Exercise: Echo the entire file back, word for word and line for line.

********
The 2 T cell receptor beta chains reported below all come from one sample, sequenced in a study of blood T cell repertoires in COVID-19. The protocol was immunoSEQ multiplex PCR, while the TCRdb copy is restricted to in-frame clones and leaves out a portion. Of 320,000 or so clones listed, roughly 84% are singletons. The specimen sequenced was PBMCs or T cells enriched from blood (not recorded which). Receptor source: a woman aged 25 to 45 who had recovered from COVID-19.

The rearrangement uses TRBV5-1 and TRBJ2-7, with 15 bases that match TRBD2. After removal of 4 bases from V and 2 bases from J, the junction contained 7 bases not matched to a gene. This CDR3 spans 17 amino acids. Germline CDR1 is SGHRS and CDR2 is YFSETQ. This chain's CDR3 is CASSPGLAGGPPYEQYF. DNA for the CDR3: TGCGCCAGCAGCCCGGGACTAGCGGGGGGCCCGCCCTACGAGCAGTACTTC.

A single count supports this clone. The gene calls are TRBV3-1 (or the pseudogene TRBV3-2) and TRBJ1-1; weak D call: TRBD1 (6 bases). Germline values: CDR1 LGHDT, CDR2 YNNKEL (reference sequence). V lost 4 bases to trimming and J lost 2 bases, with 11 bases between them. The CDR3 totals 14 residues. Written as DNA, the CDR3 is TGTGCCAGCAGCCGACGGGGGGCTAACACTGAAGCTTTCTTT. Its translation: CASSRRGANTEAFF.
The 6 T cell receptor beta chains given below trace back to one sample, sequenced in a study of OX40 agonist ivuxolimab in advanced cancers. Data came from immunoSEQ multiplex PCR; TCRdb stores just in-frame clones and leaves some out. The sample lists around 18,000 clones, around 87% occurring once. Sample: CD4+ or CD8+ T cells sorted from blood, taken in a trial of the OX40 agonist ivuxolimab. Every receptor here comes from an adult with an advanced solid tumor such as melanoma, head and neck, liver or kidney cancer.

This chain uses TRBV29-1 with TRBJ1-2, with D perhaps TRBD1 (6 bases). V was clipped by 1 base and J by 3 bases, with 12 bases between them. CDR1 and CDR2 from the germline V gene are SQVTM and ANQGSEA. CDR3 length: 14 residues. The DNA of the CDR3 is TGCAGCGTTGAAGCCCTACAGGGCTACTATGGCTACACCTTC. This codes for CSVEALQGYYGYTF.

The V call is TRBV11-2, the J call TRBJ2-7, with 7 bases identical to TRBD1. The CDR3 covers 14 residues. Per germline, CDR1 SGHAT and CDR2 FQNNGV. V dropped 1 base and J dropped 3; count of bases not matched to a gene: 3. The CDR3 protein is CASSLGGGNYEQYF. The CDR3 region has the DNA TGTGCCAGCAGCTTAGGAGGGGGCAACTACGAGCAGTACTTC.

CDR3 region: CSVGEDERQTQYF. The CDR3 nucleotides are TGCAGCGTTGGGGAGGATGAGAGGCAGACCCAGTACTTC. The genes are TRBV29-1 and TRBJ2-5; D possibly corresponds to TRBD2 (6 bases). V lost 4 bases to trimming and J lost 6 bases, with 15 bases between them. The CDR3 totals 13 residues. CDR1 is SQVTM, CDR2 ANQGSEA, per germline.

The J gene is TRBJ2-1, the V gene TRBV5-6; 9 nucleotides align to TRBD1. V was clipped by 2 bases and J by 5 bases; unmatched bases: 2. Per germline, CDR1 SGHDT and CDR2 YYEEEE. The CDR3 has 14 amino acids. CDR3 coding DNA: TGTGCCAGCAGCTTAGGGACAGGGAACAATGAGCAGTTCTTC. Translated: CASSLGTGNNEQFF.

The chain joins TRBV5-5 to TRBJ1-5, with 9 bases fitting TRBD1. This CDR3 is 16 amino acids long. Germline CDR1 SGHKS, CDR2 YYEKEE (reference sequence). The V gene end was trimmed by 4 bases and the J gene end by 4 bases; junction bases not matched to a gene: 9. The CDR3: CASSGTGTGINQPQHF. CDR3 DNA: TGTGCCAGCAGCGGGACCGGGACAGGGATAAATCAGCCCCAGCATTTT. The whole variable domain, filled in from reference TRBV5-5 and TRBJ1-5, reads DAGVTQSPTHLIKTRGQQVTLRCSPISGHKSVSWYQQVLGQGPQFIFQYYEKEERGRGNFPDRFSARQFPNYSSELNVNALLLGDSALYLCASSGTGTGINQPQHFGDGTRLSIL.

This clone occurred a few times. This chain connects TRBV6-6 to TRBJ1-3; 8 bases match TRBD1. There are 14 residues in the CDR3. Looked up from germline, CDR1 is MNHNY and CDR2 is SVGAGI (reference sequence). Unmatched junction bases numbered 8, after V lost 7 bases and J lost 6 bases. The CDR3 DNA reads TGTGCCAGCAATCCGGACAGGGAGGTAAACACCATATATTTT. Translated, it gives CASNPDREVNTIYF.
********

The 2 T cell receptor beta chains reported below all come from one sample, sequenced in a study of blood T cell repertoires in COVID-19. The protocol was immunoSEQ multiplex PCR, while the TCRdb copy is restricted to in-frame clones and leaves out a portion. Of 320,000 or so clones listed, roughly 84% are singletons. The specimen sequenced was PBMCs or T cells enriched from blood (not recorded which). Receptor source: a woman aged 25 to 45 who had recovered from COVID-19.

The rearrangement uses TRBV5-1 and TRBJ2-7, with 15 bases that match TRBD2. After removal of 4 bases from V and 2 bases from J, the junction contained 7 bases not matched to a gene. This CDR3 spans 17 amino acids. Germline CDR1 is SGHRS and CDR2 is YFSETQ. This chain's CDR3 is CASSPGLAGGPPYEQYF. DNA for the CDR3: TGCGCCAGCAGCCCGGGACTAGCGGGGGGCCCGCCCTACGAGCAGTACTTC.

A single count supports this clone. The gene calls are TRBV3-1 (or the pseudogene TRBV3-2) and TRBJ1-1; weak D call: TRBD1 (6 bases). Germline values: CDR1 LGHDT, CDR2 YNNKEL (reference sequence). V lost 4 bases to trimming and J lost 2 bases, with 11 bases between them. The CDR3 totals 14 residues. Written as DNA, the CDR3 is TGTGCCAGCAGCCGACGGGGGGCTAACACTGAAGCTTTCTTT. Its translation: CASSRRGANTEAFF.
The 6 T cell receptor beta chains given below trace back to one sample, sequenced in a study of OX40 agonist ivuxolimab in advanced cancers. Data came from immunoSEQ multiplex PCR; TCRdb stores just in-frame clones and leaves some out. The sample lists around 18,000 clones, around 87% occurring once. Sample: CD4+ or CD8+ T cells sorted from blood, taken in a trial of the OX40 agonist ivuxolimab. Every receptor here comes from an adult with an advanced solid tumor such as melanoma, head and neck, liver or kidney cancer.

This chain uses TRBV29-1 with TRBJ1-2, with D perhaps TRBD1 (6 bases). V was clipped by 1 base and J by 3 bases, with 12 bases between them. CDR1 and CDR2 from the germline V gene are SQVTM and ANQGSEA. CDR3 length: 14 residues. The DNA of the CDR3 is TGCAGCGTTGAAGCCCTACAGGGCTACTATGGCTACACCTTC. This codes for CSVEALQGYYGYTF.

The V call is TRBV11-2, the J call TRBJ2-7, with 7 bases identical to TRBD1. The CDR3 covers 14 residues. Per germline, CDR1 SGHAT and CDR2 FQNNGV. V dropped 1 base and J dropped 3; count of bases not matched to a gene: 3. The CDR3 protein is CASSLGGGNYEQYF. The CDR3 region has the DNA TGTGCCAGCAGCTTAGGAGGGGGCAACTACGAGCAGTACTTC.

CDR3 region: CSVGEDERQTQYF. The CDR3 nucleotides are TGCAGCGTTGGGGAGGATGAGAGGCAGACCCAGTACTTC. The genes are TRBV29-1 and TRBJ2-5; D possibly corresponds to TRBD2 (6 bases). V lost 4 bases to trimming and J lost 6 bases, with 15 bases between them. The CDR3 totals 13 residues. CDR1 is SQVTM, CDR2 ANQGSEA, per germline.

The J gene is TRBJ2-1, the V gene TRBV5-6; 9 nucleotides align to TRBD1. V was clipped by 2 bases and J by 5 bases; unmatched bases: 2. Per germline, CDR1 SGHDT and CDR2 YYEEEE. The CDR3 has 14 amino acids. CDR3 coding DNA: TGTGCCAGCAGCTTAGGGACAGGGAACAATGAGCAGTTCTTC. Translated: CASSLGTGNNEQFF.

The chain joins TRBV5-5 to TRBJ1-5, with 9 bases fitting TRBD1. This CDR3 is 16 amino acids long. Germline CDR1 SGHKS, CDR2 YYEKEE (reference sequence). The V gene end was trimmed by 4 bases and the J gene end by 4 bases; junction bases not matched to a gene: 9. The CDR3: CASSGTGTGINQPQHF. CDR3 DNA: TGTGCCAGCAGCGGGACCGGGACAGGGATAAATCAGCCCCAGCATTTT. The whole variable domain, filled in from reference TRBV5-5 and TRBJ1-5, reads DAGVTQSPTHLIKTRGQQVTLRCSPISGHKSVSWYQQVLGQGPQFIFQYYEKEERGRGNFPDRFSARQFPNYSSELNVNALLLGDSALYLCASSGTGTGINQPQHFGDGTRLSIL.

This clone occurred a few times. This chain connects TRBV6-6 to TRBJ1-3; 8 bases match TRBD1. There are 14 residues in the CDR3. Looked up from germline, CDR1 is MNHNY and CDR2 is SVGAGI (reference sequence). Unmatched junction bases numbered 8, after V lost 7 bases and J lost 6 bases. The CDR3 DNA reads TGTGCCAGCAATCCGGACAGGGAGGTAAACACCATATATTTT. Translated, it gives CASNPDREVNTIYF.